After a months-long review, researchers with George Washington University (GWU) determined that 2,795 people likely died in Puerto Rico because of Hurricane Maria.
The researchers, who were commissioned by Governor Ricardo Rosselló in February, arrived at this figure by looking at the excess mortality rate across the island between September 2017 and February 2018, controlling for various factors in the process.
They found that all socio-demographic groups faced higher mortality rates following the hurricane, with people in low development areas and those above 65 experiencing the sharpest increases.
"The results of our epidemiological study suggest that, tragically, Hurricane Maria led to a large number of excess deaths throughout the island," Carlos Santos-Burgoa, the study's lead researcher, said in a statement. "We hope this report and its recommendations will help build the island's resilience and pave the way toward a plan that will protect all sectors of society in times of natural disasters."
The island of Puerto Rico was so thoroughly devastated by Hurricane Maria — electricity wiped out, homes destroyed, and critical infrastructure damaged — that there have been discrepancies in the reported death toll because of a lack of access and preparedness.
“The inadequate preparedness and personnel training for crisis and emergency risk communication, combined with numerous barriers to accurate, timely information and factors that increased rumor generation, ultimately decreased the perceived transparency and credibility of the Government of Puerto Rico,” the GWU report reads.
Immediately after the hurricane, it was decided by federal agencies that 64 people had died from the event, which prompted President Donald Trump to congratulate the island for the supposedly low loss of life.
Then the New York Times conducted an analysis that put the death toll at 1,427, which the government of Puerto Rico has been using as the official toll pending the GWU research.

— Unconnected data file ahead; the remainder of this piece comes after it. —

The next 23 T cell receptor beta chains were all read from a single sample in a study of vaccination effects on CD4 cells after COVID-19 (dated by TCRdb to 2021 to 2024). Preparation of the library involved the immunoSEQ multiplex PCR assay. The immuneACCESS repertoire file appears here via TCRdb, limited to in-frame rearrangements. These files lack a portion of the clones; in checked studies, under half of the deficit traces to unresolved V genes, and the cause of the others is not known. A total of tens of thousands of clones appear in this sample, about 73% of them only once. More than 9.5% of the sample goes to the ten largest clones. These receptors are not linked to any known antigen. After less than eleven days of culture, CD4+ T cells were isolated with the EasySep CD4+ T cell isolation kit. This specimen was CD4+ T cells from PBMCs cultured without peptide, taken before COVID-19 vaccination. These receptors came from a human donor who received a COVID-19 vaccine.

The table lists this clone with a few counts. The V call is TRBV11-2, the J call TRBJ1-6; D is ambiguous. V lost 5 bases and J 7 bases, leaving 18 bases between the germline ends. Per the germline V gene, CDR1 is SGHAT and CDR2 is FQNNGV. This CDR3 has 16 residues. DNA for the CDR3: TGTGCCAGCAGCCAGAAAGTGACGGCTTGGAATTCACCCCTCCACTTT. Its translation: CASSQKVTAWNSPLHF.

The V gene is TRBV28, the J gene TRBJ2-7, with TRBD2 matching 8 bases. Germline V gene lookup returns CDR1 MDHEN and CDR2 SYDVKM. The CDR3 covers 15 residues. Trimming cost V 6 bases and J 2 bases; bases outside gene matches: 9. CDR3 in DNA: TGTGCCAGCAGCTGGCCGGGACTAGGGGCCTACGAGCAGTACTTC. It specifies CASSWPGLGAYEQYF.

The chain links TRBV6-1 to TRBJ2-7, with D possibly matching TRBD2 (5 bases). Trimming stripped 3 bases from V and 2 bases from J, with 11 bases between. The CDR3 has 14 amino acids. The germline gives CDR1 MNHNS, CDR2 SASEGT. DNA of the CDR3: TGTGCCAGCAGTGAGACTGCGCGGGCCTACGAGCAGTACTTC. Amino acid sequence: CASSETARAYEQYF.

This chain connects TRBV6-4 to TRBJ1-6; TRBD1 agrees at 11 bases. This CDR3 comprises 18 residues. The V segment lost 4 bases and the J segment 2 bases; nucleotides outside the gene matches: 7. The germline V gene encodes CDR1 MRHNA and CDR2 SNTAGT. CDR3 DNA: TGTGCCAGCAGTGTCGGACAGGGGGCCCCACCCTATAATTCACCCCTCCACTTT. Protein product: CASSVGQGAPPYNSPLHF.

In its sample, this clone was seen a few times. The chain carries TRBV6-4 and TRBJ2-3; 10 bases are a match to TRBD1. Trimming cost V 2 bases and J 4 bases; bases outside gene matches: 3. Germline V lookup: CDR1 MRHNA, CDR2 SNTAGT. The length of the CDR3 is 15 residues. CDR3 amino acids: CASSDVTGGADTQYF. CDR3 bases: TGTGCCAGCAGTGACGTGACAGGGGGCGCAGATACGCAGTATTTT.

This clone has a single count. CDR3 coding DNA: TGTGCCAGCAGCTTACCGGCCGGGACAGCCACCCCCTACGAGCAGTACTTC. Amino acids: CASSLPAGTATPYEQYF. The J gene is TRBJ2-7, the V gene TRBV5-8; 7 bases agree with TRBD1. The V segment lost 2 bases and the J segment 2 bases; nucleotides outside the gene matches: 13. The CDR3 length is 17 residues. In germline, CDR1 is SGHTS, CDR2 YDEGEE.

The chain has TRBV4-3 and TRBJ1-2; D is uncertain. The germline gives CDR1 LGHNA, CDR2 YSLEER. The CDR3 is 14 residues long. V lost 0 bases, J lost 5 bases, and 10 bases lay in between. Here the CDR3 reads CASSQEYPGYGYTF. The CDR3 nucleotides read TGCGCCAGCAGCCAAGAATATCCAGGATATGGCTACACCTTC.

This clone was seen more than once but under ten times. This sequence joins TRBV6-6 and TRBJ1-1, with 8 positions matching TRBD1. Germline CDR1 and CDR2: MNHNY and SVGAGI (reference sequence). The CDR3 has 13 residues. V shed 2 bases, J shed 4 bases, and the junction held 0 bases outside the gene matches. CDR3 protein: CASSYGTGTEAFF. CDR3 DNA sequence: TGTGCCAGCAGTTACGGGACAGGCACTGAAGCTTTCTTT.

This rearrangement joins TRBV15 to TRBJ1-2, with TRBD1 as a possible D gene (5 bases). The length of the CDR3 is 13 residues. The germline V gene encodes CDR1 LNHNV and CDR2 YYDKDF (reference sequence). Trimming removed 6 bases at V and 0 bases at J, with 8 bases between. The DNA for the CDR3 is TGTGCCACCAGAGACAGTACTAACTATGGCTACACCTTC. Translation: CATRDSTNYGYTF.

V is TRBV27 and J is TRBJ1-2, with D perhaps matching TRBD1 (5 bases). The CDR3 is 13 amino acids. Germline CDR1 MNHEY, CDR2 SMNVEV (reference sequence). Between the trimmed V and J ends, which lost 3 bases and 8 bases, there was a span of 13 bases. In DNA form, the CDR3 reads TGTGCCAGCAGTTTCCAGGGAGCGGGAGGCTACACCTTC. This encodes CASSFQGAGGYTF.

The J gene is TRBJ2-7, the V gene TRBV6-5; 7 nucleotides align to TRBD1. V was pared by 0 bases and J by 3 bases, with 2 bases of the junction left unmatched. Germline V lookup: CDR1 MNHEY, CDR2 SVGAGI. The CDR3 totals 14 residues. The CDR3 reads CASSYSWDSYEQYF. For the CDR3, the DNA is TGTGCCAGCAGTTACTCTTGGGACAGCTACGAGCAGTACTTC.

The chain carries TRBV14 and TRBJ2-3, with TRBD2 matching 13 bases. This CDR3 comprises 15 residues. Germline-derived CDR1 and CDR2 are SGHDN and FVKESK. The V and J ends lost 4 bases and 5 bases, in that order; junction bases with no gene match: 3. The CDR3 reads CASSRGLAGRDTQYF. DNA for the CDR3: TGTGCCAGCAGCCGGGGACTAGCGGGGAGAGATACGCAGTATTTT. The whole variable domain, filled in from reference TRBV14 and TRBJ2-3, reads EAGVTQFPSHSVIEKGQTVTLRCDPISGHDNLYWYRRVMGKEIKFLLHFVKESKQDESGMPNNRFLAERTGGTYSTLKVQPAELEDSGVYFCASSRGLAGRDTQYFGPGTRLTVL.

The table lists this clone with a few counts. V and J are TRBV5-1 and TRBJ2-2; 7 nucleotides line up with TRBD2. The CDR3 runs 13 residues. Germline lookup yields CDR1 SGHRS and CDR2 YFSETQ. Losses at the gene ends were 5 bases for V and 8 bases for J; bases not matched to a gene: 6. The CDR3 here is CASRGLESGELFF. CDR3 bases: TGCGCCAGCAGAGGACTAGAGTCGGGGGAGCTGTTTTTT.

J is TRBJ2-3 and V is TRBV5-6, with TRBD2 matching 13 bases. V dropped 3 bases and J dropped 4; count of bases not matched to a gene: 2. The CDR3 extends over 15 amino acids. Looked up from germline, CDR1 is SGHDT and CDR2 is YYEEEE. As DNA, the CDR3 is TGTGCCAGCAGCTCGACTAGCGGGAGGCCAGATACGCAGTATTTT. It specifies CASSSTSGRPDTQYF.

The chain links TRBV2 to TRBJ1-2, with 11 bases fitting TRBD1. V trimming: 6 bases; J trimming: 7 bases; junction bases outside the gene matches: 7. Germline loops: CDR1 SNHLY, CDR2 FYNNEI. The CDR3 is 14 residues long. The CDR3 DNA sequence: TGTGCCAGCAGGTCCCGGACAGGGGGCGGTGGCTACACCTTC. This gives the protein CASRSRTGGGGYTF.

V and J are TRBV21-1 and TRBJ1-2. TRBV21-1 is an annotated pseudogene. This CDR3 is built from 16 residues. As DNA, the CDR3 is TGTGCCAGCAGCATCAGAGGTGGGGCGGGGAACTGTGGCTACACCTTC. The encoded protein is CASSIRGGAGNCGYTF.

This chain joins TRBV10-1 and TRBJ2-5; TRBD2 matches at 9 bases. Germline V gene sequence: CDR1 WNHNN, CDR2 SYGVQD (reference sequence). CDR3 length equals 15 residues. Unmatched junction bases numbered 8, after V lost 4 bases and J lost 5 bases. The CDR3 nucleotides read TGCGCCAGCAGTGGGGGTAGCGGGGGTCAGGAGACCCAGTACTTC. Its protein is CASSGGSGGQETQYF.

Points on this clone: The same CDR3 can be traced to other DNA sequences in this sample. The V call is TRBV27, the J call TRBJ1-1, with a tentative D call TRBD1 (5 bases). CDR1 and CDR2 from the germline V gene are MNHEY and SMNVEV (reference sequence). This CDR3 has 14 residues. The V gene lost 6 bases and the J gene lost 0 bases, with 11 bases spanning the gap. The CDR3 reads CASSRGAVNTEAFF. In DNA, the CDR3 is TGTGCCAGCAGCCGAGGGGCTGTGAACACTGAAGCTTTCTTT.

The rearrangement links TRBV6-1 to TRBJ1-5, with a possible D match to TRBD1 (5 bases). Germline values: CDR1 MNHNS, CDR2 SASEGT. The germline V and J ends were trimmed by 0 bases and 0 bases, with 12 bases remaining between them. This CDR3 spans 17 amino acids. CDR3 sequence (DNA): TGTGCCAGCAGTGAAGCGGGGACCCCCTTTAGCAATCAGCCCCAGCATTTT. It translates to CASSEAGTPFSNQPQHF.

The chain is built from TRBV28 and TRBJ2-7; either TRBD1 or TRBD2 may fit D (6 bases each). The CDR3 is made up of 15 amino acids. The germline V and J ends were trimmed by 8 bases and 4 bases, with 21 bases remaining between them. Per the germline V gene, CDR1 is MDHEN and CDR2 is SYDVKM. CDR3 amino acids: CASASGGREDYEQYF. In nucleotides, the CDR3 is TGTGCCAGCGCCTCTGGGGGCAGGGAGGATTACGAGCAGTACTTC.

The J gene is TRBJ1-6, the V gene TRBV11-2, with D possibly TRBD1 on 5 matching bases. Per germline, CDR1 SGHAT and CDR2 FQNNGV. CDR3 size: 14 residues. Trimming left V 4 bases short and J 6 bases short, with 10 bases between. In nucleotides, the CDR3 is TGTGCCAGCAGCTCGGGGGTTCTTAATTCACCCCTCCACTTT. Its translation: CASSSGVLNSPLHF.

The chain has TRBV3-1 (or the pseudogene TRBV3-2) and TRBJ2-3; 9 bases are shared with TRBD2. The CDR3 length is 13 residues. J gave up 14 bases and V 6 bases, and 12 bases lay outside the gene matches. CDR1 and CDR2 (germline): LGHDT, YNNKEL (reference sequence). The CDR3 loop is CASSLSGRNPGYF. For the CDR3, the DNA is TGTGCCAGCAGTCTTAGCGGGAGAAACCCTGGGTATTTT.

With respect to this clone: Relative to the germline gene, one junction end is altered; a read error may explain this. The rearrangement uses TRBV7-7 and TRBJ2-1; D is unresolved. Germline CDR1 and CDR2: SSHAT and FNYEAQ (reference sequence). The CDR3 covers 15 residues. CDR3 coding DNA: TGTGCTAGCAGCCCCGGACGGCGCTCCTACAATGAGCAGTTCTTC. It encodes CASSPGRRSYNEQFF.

That death toll factored in people who died from causes beyond immediate trauma. For example, people died from sepsis in blacked-out hospitals, kidney failure when their home dialysis machines failed, diabetes when insulin became inaccessible, loss of oxygen when breathing machines broke, and much more.
“The hurricanes’ devastating effects on people’s health and safety cannot be overstated,” a government report stated. “Damage to critical infrastructure resulted in cascading failures of lifeline systems of energy, transportation, communications, and water supply and wastewater treatment.”
“Because the resources available for response were inadequate for the scale of the disaster, the failure of the lifeline systems meant that emergency services were severely compromised and residents lacked electricity, food, and water for a prolonged period,” the report continued. “And with roads impassable, residents had limited access to medical care."
This latest analysis by GWU expands the time frame to capture a broader picture of the damage and reaches a harrowing conclusion.
The 2,795 deaths attributed to the hurricane would make it the third-deadliest hurricane in recorded US history, and puts it ahead of Hurricane Katrina.
That’s an important reference point, as Trump pointedly said Puerto Rico should be happy Hurricane Maria wasn’t as bad as Katrina when he visited the island. Advocates argue that this perceived difference has led to a stalling of emergency relief funds from the federal government.
An investigation by Politico found that Trump consistently prioritized relief efforts for Houston following Hurricane Harvey over efforts in Puerto Rico post-Maria.
Governor Rosselló is trying to secure $139 billion in emergency funding from the federal government to repair the island’s infrastructure and better prepare it for the next natural disaster.
The new figures from GWU could prompt a reaction that’s more proportionate to the situation’s urgency.